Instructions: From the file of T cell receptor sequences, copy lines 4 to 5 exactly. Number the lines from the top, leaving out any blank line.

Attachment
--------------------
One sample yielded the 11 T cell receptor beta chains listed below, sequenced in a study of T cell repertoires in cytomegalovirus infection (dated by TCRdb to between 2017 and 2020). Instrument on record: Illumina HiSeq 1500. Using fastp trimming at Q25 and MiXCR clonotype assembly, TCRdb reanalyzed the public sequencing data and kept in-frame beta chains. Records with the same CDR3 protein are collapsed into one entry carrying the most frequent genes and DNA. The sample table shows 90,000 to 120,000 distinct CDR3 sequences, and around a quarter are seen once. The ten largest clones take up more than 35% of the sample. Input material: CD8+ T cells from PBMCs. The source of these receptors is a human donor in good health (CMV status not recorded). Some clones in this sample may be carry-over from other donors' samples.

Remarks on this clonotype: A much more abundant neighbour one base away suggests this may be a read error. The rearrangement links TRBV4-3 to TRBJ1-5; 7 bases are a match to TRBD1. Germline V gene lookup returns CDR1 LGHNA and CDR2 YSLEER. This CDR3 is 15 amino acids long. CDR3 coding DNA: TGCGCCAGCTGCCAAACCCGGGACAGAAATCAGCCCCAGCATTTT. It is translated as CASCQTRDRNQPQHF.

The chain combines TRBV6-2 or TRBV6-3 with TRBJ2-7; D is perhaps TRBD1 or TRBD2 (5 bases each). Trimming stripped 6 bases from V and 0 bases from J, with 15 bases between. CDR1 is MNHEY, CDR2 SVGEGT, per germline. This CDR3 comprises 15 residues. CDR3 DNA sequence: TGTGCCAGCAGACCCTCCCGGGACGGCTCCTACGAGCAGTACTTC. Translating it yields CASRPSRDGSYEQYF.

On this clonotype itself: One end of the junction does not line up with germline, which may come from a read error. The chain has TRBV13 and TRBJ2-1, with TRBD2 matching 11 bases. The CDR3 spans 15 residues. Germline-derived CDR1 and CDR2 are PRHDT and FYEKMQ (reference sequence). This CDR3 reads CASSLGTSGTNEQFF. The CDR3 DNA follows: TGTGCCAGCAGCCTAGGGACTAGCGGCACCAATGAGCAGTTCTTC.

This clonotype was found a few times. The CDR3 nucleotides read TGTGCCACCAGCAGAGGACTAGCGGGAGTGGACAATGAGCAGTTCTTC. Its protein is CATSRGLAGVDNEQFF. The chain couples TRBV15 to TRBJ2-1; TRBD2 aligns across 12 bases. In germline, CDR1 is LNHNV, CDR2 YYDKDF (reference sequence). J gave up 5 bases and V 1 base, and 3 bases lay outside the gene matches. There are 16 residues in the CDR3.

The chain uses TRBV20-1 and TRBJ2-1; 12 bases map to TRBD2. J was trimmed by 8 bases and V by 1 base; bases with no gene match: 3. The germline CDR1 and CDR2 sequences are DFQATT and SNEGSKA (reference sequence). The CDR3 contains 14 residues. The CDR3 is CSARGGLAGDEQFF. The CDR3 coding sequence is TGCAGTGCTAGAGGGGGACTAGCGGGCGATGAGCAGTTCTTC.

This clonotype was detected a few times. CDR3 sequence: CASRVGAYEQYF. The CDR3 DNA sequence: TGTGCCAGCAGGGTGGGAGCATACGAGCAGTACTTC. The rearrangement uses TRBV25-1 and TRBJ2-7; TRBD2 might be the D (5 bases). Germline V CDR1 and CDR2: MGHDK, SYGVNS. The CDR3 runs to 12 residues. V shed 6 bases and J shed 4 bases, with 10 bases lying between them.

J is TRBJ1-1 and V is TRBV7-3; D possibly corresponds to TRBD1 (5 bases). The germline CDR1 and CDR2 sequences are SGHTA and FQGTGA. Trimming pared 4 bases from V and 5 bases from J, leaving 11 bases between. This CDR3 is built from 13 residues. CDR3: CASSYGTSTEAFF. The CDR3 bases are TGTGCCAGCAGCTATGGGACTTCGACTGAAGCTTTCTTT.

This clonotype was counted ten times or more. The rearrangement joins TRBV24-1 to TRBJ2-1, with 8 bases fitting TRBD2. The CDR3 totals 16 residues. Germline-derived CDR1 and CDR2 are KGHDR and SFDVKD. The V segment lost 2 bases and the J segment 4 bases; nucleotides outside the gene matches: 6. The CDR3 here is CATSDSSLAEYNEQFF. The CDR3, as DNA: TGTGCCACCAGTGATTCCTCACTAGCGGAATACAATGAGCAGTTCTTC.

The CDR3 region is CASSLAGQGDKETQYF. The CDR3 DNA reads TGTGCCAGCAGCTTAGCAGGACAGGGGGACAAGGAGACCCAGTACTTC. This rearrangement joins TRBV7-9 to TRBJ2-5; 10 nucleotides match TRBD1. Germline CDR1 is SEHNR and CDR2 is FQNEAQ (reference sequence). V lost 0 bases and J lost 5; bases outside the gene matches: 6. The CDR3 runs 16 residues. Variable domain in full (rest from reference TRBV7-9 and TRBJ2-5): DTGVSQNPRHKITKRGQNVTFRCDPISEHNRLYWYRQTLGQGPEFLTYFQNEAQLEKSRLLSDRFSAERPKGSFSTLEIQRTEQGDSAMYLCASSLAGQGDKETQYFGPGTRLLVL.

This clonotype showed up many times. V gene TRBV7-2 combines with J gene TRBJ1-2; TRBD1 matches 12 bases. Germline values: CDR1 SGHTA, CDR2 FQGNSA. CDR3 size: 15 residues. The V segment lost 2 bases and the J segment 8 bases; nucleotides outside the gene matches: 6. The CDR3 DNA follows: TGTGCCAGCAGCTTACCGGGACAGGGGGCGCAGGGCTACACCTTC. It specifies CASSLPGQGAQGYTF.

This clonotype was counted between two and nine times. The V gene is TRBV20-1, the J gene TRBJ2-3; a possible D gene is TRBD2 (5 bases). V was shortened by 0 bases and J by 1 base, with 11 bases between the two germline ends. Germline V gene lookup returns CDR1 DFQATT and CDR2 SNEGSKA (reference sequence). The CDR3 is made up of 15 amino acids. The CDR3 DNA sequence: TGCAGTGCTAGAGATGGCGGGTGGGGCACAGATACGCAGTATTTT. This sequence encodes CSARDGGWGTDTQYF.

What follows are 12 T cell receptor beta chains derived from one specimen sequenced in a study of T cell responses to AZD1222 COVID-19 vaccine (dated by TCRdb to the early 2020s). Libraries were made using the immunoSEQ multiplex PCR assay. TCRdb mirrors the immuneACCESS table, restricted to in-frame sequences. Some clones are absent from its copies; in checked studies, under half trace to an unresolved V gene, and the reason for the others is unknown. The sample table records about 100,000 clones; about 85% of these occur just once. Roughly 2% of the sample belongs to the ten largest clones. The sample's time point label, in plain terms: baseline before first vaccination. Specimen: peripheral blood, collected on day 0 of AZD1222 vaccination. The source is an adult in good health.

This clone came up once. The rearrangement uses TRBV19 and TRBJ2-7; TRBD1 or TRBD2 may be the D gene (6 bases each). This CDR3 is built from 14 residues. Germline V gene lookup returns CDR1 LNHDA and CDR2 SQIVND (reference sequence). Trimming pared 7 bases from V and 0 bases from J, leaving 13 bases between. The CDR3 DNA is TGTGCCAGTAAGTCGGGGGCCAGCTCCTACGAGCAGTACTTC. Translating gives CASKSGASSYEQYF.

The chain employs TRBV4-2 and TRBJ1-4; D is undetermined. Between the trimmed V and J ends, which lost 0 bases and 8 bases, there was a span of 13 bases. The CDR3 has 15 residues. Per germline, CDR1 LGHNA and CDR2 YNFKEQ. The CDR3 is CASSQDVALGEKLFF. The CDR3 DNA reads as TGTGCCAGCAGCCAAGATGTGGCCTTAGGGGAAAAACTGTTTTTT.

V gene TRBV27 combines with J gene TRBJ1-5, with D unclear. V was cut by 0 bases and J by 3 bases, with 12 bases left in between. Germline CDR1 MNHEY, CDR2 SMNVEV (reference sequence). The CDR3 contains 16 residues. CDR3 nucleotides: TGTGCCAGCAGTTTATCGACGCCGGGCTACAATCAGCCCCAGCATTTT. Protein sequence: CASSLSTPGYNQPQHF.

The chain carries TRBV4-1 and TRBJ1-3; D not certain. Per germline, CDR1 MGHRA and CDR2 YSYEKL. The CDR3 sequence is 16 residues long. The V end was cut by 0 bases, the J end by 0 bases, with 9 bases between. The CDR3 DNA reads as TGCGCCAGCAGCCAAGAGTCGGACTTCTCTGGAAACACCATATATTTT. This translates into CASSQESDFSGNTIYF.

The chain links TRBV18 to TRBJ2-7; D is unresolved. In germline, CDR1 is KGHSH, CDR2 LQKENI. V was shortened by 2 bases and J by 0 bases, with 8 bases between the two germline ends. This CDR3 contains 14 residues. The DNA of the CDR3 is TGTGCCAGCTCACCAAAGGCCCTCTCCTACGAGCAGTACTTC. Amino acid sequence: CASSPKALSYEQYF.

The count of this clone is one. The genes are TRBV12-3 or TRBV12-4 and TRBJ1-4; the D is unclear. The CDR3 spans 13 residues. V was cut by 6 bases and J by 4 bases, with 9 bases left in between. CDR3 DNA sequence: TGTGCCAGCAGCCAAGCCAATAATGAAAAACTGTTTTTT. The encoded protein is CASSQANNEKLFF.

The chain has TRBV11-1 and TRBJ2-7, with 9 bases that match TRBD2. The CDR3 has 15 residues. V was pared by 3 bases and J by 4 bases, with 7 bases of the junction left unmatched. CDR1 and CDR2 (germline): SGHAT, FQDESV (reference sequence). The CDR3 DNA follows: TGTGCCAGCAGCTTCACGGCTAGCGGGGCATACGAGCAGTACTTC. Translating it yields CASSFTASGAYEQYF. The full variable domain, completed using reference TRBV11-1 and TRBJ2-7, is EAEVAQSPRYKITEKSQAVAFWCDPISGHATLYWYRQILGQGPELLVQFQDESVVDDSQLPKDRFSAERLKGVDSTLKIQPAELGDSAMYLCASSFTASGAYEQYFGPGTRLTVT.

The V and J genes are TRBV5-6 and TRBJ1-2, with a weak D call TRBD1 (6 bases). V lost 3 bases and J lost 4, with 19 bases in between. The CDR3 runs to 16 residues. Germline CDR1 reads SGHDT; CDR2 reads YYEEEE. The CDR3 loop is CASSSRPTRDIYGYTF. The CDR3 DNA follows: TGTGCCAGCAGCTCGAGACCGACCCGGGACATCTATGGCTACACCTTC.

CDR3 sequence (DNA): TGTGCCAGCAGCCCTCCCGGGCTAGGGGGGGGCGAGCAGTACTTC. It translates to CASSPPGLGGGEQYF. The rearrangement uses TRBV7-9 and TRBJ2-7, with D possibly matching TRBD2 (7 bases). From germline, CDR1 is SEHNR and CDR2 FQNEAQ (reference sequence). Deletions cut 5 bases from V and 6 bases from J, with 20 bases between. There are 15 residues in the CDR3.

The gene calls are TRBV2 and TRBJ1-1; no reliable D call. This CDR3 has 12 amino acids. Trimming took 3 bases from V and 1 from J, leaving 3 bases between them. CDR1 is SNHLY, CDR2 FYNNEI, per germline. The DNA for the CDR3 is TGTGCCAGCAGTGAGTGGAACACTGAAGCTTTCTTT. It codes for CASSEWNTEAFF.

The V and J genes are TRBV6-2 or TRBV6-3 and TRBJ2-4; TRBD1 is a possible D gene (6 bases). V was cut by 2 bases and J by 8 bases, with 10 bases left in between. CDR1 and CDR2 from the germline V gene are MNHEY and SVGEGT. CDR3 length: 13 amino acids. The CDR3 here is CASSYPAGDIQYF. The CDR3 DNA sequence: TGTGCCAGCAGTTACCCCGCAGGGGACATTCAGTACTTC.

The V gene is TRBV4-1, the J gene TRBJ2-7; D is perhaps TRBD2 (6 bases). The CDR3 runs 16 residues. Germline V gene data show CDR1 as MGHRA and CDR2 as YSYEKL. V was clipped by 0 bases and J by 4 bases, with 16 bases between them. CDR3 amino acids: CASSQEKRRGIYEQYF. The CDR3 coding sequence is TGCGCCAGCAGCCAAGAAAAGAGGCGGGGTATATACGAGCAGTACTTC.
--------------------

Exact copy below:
On this clonotype itself: One end of the junction does not line up with germline, which may come from a read error. The chain has TRBV13 and TRBJ2-1, with TRBD2 matching 11 bases. The CDR3 spans 15 residues. Germline-derived CDR1 and CDR2 are PRHDT and FYEKMQ (reference sequence). This CDR3 reads CASSLGTSGTNEQFF. The CDR3 DNA follows: TGTGCCAGCAGCCTAGGGACTAGCGGCACCAATGAGCAGTTCTTC.

This clonotype was found a few times. The CDR3 nucleotides read TGTGCCACCAGCAGAGGACTAGCGGGAGTGGACAATGAGCAGTTCTTC. Its protein is CATSRGLAGVDNEQFF. The chain couples TRBV15 to TRBJ2-1; TRBD2 aligns across 12 bases. In germline, CDR1 is LNHNV, CDR2 YYDKDF (reference sequence). J gave up 5 bases and V 1 base, and 3 bases lay outside the gene matches. There are 16 residues in the CDR3.